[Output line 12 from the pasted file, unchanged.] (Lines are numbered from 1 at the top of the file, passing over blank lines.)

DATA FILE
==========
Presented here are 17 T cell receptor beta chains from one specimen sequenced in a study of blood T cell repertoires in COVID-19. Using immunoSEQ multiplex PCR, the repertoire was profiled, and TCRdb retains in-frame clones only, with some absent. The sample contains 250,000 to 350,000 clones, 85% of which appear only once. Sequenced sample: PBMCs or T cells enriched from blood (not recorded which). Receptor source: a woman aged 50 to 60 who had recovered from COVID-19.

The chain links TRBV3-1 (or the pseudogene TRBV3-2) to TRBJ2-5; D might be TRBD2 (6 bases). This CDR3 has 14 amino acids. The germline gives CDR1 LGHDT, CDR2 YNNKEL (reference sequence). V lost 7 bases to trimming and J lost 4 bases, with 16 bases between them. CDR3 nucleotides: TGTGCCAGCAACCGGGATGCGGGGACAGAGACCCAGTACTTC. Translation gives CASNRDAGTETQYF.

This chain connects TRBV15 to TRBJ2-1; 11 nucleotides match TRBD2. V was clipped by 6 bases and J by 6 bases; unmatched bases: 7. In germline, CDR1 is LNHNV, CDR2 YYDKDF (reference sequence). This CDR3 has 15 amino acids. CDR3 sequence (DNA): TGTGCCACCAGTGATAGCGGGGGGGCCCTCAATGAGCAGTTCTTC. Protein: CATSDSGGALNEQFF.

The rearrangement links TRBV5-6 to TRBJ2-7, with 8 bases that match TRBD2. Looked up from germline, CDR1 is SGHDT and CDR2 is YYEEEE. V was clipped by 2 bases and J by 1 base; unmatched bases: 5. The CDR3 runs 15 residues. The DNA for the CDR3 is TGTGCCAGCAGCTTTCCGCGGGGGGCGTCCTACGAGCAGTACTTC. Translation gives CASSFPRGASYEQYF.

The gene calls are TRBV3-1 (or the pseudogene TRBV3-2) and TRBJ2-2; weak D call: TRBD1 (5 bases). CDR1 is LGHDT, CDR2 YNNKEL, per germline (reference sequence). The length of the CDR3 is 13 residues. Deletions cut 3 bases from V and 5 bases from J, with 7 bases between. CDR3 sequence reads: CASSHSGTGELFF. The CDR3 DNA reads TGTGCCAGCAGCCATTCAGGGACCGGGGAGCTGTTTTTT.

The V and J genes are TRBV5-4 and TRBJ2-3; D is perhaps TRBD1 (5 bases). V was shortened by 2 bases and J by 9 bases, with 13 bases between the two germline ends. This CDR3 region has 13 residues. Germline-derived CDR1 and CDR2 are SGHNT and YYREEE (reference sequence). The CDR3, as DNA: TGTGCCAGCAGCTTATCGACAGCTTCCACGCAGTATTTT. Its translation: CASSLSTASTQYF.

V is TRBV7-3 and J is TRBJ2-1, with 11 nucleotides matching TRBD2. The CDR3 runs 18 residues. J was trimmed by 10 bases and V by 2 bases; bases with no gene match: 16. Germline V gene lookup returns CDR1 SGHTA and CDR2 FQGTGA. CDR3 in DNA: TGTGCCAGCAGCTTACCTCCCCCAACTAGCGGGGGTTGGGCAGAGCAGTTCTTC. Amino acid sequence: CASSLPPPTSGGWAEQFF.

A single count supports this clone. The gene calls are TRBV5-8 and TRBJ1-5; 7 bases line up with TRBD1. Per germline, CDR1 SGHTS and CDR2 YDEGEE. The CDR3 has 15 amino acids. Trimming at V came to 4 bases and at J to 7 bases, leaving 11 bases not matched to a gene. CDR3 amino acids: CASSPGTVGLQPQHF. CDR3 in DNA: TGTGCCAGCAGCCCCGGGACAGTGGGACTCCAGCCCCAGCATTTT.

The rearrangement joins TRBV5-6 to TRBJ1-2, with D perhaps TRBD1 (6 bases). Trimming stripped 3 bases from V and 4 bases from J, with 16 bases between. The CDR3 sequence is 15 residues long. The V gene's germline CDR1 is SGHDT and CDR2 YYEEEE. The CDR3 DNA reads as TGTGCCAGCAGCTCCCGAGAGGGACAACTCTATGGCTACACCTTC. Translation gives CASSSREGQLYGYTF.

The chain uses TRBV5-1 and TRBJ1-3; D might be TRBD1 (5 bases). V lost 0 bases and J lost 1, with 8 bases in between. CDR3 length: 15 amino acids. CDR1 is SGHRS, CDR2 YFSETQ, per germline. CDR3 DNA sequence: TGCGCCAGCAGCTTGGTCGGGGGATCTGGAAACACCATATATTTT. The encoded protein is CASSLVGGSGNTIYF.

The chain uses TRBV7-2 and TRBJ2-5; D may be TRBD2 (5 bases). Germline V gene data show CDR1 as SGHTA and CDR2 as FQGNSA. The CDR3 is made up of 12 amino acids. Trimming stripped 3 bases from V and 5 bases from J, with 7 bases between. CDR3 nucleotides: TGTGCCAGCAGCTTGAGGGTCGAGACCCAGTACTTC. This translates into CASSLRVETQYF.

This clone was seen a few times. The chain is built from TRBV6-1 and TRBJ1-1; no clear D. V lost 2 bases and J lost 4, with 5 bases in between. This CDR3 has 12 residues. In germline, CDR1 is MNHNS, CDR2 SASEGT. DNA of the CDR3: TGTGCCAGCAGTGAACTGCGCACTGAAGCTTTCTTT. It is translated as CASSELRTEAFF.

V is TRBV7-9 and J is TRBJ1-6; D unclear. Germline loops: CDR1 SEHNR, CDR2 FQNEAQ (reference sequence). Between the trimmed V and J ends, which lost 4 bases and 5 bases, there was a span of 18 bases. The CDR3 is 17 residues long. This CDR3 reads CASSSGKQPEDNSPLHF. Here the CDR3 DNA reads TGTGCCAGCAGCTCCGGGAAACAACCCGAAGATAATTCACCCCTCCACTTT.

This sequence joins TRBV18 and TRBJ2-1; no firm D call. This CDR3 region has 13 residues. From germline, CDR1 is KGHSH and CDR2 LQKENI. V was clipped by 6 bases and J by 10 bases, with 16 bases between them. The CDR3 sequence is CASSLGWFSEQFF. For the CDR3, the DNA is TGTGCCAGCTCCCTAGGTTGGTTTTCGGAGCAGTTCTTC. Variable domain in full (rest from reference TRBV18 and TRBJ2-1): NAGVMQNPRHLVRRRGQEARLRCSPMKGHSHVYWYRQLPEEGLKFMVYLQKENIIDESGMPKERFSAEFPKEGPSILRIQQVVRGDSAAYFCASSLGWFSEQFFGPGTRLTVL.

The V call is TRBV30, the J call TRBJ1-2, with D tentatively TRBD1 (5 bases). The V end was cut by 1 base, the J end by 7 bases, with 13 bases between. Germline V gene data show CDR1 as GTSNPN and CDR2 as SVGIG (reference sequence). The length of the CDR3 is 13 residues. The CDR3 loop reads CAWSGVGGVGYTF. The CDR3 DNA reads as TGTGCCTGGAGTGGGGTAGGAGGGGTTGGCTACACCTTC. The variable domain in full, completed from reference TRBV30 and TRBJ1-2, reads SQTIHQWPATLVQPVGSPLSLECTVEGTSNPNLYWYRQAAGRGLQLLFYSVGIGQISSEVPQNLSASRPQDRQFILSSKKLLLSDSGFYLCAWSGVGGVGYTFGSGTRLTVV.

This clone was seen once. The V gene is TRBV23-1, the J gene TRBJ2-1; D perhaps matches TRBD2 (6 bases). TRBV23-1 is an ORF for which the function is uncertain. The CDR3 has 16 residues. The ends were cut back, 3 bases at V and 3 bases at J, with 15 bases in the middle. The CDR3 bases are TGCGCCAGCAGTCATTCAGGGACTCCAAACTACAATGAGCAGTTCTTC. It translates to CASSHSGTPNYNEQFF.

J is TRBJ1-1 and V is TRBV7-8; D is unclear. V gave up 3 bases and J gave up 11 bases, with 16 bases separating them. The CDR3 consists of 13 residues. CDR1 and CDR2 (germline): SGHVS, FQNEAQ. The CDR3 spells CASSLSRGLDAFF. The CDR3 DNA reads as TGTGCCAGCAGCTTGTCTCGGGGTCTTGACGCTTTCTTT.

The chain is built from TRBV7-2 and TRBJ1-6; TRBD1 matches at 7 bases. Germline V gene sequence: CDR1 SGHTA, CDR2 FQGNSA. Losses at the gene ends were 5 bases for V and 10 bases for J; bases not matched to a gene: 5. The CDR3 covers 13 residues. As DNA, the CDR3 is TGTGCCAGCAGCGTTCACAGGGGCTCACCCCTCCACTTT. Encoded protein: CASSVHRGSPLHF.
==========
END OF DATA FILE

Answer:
This clone was seen a few times. The chain is built from TRBV6-1 and TRBJ1-1; no clear D. V lost 2 bases and J lost 4, with 5 bases in between. This CDR3 has 12 residues. In germline, CDR1 is MNHNS, CDR2 SASEGT. DNA of the CDR3: TGTGCCAGCAGTGAACTGCGCACTGAAGCTTTCTTT. It is translated as CASSELRTEAFF.